In our first session together I wanted to dive straight in and explore some of the key parts of playwriting as quickly as possible. To do this we took the novel the class are reading at the moment – Skellig by David Almond – and started to think about it as a play. How would it be adapted from one form to another? And to clarify this we listed all the significant differences between a book and a live performance.
A book is quiet but a play has sound.
A book is more descriptive.
You can pick up and put down a book any time you want but a live performance is watched altogether in one sitting.
A play has to happen in a certain time span so it is shorter.
In a live performance everything happens through dialogue but in a book there can be a narrator to explain what’s happening.
When you read a book you can visualise the characters yourself but in a play you see the characters.
When you read a book you can imagine the voices and the tone in your head.
There are no mistakes in a book but there can be mistakes in a play.
A book is cheaper and a play is more expensive to make.
Next we talked about the BEATS OF ACTION in the story, and we were able to list the main PLOT POINTS of the first half of the book. This meant we had a list of things that might potentially work as DRAMATIC SCENES.
One of the main things the children had identified as different for a play, was the use of actors to bring the characters “to life”, so next we considered, if we could only afford four actors, which characters would be essential to tell the story. I think we had almost complete agreement with the character choices, which were: Michael, Skellig, Dad and Mina.
Then we talked about the actors who might play these roles and what information we needed to give them about each character, so we made a list of single words that described each character’s personality, these are known as CHARACTER TRAITS. This helped to give us a clearer idea of how each character might behave in different situations. And that’s also because when adapting the novel into a play, we might create new or slightly different situations for the characters.
We looked at one scene then – between Michael and Mina – as a class, and considered what dialogue they might use when they first meet each other. Our first line was inspired by what happens in the book, but after that we just allowed the lines to flow. We also tried out the lines by speaking them out loud to see if they were working.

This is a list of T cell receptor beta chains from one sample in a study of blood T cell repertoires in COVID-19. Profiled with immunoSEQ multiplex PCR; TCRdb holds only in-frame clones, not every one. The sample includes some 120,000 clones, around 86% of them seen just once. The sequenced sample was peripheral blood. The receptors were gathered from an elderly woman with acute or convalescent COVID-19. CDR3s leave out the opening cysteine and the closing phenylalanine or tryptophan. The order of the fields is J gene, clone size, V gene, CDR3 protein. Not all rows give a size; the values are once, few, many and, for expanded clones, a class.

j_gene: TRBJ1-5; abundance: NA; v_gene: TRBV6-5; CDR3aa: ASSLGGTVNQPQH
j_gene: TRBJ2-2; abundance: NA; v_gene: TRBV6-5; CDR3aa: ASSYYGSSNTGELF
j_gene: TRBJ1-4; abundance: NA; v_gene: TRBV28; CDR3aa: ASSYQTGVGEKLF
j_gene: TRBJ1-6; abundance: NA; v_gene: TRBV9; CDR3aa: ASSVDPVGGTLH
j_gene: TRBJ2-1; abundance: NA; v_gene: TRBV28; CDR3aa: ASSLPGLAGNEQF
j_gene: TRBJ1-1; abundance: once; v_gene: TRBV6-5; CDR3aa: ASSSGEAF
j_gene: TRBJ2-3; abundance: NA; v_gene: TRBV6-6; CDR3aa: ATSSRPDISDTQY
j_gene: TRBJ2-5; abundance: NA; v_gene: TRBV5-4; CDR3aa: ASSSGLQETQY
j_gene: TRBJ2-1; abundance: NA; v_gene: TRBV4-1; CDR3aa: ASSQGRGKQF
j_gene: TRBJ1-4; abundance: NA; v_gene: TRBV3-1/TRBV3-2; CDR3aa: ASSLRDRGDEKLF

The children are now writing and improvising in groups to create their own scenes from Skellig for next week.
We really enjoyed our first session with Michelle. The children really engaged with studying the characters from Skellig in a more in-depth manner and thinking about how they might interact with each other, their personality traits and likely mannerisms. It was interesting to observe the children considering the differences between a book and a play and subsequently applying their knowledge of the story in order to bring it to life. They particularly enjoyed the collaborative process of writing a script for a scene from the book and it was set up by Michelle in such a way that each child had a role they felt comfortable with, they could choose to be an actor, a director or a script writer and many took on multiple roles.
Some of the children added…
We had fun turning Skellig into a play, it was cool because we got to do things we don’t always do in normal class. Even though everyone had different ideas it was cool because they could all be right and Michelle said that’s what a play is like because people experience it in different ways. We liked writing the script with our groups best, it was a bit tricky because it could only have dialogue but when you get used to that it’s a cool thing to do and you get to try out some different voices and you can write your own dialogue as well as the things that are already in the book.
And here are some pictures of what the character Skellig might look like. A costume or make-up designer might make drawings or pictures like these to work out how the character will look on stage or in film.
And here is a still picture taken from the film version of Skellig.